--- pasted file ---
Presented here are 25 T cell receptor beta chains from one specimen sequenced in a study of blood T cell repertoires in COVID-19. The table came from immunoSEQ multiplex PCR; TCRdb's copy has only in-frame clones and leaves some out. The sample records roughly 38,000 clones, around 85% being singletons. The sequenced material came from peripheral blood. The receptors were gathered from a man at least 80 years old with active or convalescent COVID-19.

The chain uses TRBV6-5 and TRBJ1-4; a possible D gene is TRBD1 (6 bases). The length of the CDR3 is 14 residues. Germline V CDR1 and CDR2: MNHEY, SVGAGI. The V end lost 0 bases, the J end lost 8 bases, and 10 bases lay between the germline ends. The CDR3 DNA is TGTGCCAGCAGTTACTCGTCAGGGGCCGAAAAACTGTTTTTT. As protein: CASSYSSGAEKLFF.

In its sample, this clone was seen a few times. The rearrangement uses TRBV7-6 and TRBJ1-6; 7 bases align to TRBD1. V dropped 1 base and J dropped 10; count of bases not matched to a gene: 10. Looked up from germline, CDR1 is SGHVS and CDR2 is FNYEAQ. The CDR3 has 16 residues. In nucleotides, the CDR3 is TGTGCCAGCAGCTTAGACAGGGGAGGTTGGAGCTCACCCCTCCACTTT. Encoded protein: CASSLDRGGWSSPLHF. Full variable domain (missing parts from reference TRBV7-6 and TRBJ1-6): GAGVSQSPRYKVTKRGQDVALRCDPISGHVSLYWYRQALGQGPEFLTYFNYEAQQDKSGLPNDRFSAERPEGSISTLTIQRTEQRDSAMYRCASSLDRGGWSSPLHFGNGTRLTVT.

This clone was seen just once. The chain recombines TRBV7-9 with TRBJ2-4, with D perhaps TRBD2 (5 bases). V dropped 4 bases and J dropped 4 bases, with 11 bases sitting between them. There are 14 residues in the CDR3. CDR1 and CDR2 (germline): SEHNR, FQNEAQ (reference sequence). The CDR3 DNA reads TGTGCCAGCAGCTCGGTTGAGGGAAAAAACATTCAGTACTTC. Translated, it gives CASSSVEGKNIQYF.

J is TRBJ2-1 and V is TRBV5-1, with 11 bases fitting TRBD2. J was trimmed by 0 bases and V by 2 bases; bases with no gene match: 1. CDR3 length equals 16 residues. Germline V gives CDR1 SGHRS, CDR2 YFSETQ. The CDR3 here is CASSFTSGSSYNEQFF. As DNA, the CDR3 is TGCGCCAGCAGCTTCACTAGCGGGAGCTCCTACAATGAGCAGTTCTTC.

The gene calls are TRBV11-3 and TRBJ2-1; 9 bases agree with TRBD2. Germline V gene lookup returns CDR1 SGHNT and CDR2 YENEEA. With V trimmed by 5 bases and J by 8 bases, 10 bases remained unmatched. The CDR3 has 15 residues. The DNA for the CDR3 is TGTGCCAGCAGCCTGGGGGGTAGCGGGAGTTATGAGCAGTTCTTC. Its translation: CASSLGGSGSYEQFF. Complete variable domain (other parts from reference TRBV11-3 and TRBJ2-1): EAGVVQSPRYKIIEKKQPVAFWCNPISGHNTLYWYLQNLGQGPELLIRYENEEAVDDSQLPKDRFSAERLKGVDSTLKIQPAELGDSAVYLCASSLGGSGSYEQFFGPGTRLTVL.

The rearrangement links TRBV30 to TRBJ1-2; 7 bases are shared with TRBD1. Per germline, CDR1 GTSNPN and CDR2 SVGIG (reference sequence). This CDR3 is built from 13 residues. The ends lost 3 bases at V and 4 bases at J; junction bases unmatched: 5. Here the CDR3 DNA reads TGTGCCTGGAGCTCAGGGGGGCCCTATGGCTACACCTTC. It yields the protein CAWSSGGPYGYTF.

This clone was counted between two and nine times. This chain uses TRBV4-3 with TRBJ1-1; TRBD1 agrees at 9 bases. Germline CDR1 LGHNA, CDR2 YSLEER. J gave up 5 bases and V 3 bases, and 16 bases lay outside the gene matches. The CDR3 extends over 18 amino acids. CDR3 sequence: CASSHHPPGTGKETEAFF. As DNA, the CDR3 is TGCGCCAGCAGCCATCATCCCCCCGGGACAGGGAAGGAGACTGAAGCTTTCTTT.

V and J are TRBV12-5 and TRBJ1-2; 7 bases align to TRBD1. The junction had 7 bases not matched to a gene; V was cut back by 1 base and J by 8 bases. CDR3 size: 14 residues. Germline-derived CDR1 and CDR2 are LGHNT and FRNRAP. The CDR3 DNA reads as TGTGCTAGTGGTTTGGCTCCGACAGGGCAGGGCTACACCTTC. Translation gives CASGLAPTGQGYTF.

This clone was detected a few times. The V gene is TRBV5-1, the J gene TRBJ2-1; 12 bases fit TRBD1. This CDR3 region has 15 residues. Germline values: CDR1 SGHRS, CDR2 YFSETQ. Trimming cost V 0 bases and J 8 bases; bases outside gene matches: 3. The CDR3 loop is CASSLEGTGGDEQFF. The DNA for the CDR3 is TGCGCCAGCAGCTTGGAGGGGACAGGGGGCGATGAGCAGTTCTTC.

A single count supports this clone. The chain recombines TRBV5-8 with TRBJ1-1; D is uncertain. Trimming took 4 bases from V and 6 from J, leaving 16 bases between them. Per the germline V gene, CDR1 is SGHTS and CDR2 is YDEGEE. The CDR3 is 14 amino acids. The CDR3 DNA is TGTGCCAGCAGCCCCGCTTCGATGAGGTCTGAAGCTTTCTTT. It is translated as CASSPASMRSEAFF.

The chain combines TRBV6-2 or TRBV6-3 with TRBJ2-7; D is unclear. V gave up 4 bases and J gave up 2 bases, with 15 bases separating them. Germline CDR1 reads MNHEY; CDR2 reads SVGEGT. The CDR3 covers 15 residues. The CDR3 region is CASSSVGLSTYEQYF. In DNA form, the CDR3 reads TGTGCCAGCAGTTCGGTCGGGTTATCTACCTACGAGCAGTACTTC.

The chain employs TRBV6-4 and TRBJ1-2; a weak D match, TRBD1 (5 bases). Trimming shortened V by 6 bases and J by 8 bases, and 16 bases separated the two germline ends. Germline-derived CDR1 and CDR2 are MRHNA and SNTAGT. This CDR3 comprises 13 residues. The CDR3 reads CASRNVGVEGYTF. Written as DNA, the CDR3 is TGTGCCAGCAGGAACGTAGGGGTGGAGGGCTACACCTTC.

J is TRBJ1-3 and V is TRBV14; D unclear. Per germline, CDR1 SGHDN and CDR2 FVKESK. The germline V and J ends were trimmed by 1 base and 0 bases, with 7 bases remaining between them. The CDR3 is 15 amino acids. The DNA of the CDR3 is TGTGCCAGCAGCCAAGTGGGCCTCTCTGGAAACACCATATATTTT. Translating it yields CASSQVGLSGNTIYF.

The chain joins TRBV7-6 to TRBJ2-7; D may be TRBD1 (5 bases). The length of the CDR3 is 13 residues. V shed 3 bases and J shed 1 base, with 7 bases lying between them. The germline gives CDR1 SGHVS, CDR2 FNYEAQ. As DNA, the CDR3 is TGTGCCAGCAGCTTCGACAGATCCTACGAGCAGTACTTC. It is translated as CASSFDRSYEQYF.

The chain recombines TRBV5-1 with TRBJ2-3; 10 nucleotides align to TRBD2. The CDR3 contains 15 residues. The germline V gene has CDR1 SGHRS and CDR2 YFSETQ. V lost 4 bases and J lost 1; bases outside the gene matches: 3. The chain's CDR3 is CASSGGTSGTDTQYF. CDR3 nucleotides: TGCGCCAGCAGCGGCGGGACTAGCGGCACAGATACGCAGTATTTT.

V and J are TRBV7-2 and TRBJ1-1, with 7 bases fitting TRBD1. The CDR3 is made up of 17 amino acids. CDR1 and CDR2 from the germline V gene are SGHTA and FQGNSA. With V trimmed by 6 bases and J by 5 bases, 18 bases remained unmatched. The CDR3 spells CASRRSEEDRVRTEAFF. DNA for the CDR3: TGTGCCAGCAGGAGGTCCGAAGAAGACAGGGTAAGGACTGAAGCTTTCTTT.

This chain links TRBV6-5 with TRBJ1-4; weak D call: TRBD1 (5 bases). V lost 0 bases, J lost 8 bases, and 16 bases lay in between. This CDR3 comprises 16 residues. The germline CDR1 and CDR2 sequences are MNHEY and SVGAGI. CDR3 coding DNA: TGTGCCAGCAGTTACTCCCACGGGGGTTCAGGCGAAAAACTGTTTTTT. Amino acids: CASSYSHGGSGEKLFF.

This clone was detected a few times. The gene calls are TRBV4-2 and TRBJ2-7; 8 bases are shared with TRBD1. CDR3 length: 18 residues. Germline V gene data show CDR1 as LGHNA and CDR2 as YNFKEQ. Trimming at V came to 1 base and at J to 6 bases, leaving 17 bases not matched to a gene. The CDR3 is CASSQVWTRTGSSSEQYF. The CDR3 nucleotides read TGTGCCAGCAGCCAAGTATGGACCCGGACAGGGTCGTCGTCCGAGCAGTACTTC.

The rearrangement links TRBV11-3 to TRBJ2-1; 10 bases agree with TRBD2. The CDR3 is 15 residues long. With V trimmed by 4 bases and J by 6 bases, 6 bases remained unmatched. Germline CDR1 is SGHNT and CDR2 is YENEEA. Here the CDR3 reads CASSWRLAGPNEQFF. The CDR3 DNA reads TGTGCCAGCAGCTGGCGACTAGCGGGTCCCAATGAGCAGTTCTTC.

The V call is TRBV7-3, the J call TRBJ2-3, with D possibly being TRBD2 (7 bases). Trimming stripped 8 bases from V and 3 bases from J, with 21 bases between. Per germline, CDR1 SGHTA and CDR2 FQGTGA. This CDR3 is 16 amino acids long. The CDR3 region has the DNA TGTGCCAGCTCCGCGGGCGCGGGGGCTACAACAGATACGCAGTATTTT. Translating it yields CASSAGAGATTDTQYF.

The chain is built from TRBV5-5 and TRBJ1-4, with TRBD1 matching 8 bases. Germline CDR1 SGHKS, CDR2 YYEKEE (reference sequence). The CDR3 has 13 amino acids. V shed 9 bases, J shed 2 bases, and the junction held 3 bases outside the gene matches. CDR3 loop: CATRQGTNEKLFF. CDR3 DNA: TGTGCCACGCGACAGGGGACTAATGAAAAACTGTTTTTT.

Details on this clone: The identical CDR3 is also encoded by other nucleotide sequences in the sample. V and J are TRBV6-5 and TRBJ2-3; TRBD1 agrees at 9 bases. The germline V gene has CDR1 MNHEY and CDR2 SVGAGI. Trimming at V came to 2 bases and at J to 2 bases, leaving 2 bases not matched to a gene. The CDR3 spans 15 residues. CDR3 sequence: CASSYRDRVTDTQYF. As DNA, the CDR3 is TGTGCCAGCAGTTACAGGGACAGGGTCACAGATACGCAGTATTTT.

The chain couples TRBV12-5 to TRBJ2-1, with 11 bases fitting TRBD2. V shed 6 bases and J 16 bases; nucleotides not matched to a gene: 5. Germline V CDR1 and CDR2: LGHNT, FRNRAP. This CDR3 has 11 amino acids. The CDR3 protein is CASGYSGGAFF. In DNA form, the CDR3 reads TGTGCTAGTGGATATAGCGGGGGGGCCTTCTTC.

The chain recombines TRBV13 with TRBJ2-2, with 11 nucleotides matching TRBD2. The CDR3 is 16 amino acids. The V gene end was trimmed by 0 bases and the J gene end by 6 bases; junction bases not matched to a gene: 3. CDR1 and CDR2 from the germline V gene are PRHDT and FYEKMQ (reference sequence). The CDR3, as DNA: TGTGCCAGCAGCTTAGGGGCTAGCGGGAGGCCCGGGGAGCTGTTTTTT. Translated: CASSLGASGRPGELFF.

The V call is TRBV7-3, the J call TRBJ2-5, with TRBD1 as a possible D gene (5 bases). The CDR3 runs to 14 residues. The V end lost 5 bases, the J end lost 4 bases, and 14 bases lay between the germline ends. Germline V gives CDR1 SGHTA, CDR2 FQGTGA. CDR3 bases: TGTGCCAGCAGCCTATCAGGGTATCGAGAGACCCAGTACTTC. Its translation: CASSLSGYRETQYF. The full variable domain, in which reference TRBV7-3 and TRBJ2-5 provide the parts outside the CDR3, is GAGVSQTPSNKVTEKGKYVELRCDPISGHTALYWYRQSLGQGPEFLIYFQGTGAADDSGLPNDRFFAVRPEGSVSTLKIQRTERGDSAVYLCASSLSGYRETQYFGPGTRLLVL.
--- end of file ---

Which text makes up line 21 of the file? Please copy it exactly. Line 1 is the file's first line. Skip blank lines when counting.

The V call is TRBV7-3, the J call TRBJ2-3, with D possibly being TRBD2 (7 bases). Trimming stripped 8 bases from V and 3 bases from J, with 21 bases between. Per germline, CDR1 SGHTA and CDR2 FQGTGA. This CDR3 is 16 amino acids long. The CDR3 region has the DNA TGTGCCAGCTCCGCGGGCGCGGGGGCTACAACAGATACGCAGTATTTT. Translating it yields CASSAGAGATTDTQYF.